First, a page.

John Carmack, one of the leading minds behind Commander Keen, Wolfenstein 3D, Doom, Quake and Rage, is one of the most recognizable names in the video game industry. A co-founder of id Software, the longtime programming legend was one of the first major endorsers of Oculus VR, appearing in the Oculus Rift Kickstarter video labeling its E3 2012 demo as “the best vr demo probably the world has ever seen.” Because of his support, DOOM 3 BFG Edition became the first Oculus-ready game and Doom 4 was pledged to support the VR headset as well.
Carmack’s support didn’t end with games however, and a year after the successful Oculus Rift Kickstarter campaign, he joined Oculus VR as its Chief Technology Officer. It wasn’t long before rumors caught up to Carmack and he left id Software to become a full-time Oculus VR employee. With Facebook stealing headlines last week with its shocking $2 billion purchase of the innovative start-up, gamers concerned with the new ownership wanted to hear what Carmack had to say.
With Facebook comes unlimited financial backing, more affordable consumer products and larger reach, but critics are concerned over what it means for the forward-thinkers and innovators. Would the focus on gaming be list? Would Oculus Rift be another way to collect user data? Minecraft creator Markus “Notch” Persson, one of the industry’s most recognizable developer ‘celebs’, had already announced that he’s no longer going to work with Oculus Rift now that Facebook is involved. So, what does Carmack think of the deal?
In a response to a well-written blog post by Peter Berkman (songwriter and guitarist of Anamanaguchi), Carmack responded, speaking publicly for the very first time about the Facebook-Oculus deal. Berkman had raised and explained the three real issues the Facebook ownership presents:
- Data-mining virtual reality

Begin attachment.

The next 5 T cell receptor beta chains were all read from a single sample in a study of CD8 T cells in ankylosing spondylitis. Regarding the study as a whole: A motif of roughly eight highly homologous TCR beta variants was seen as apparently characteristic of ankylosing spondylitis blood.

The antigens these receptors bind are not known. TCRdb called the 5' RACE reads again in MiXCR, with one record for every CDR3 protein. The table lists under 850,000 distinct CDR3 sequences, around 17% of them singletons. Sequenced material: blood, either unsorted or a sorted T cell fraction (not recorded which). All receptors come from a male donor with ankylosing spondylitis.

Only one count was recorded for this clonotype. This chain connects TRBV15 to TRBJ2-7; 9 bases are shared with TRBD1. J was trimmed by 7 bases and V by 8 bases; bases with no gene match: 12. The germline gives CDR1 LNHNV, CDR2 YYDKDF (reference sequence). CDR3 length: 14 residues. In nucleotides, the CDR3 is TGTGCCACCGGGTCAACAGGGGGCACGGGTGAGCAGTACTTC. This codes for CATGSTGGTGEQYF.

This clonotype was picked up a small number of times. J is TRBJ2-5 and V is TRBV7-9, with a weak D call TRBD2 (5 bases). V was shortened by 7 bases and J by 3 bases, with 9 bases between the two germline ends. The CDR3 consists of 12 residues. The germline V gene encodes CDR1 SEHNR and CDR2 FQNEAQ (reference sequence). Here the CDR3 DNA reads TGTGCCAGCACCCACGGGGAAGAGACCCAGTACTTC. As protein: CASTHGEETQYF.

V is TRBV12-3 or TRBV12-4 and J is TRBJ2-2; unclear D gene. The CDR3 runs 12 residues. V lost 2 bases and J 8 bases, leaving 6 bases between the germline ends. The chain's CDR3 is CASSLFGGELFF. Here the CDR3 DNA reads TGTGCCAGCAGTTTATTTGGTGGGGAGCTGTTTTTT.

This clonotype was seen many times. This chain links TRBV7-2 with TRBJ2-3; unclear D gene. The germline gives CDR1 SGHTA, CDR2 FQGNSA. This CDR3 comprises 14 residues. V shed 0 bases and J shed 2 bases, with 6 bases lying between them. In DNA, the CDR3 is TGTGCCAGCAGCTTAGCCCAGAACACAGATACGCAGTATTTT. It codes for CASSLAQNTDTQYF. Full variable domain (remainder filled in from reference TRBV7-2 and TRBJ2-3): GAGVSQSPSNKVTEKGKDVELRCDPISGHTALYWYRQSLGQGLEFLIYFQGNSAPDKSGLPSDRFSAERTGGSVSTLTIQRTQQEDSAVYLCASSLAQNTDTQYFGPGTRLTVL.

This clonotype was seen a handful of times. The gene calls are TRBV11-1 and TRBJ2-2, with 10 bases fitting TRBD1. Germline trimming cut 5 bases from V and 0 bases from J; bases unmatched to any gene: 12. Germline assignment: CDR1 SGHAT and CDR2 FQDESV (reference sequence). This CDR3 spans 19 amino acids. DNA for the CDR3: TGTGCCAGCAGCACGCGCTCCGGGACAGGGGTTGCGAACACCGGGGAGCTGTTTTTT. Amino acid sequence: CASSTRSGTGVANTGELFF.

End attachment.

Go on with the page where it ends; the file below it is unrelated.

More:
- The creation of an information monopoly
- The nature of good ideas
Berkman understands and explains how some of these are inevitable with the nature of VR tech:
The reason I wrote this post in the first place was the confusion and frustration of seeing so many people upset about this acquisition for what I perceived to be the wrong reasons. The focus of the conversation is self-focused and short-sighted.The ‘larger issues’ I discussed are inevitable, yes – but they have been brought to the absolute front-burners with the most promising VR company being acquired by the world’s largest data mining operation. VR ethics is a conversation that has not even begun to happen, but with this news it has become clear that we need to begin writing it’s constitution immediately.
And Carmack’s response:
I share some of your misgivings about companies “existing and operating only to be acquired”. I am a true believer in market economies, and the magic of trade being a positive sum game is most obvious with repeated transactions at a consumer level. Company acquisitions, while still (usually) being a trade between willing parties that in theory leaves both better off, have much more of an element of speculation rather than objective assessment of value, and it definitely feels different.
There is a case to be made for being like Valve, and trying to build a new VR ecosystem like Steam from the ground up. This is probably what most of the passionate fans wanted to see. The difference is that, for years, the industry thought Valve was nuts, and they had the field to themselves. Valve deserves all their success for having the vision and perseverance to see it through to the current state.
VR won’t be like that. The experience is too obviously powerful, and it makes converts on contact. The fairly rapid involvement of the Titans is inevitable, and the real questions were how deeply to partner, and with who.
Honestly, I wasn’t expecting Facebook (or this soon). I have zero personal background with them, and I could think of other companies that would have more obvious synergies. However, I do have reasons to believe that they get the Big Picture as I see it, and will be a powerful force towards making it happen. You don’t make a commitment like they just did on a whim.
I wasn’t personally involved in any of the negotiations — I spent an afternoon talking technology with Mark Zuckerberg, and the next week I find out that he bought Oculus.
The most interesting point is in comparing Valve and what they tried to do with Steam to Oculus VR. Perhaps he’s almost hinting that Valve would be the more-expected and more obvious choice to buy up Oculus but Facebook did it sooner, and probably for a lot more money. The Oculus Rift works and there are no doubters from gamers and developers who used it. It’s coming. More and more people are supporting it, and it’s going to be an important element of next-gen gaming, arguably more than motion controls ever were for the current generation.
Follow Rob on Twitter @rob_keyes.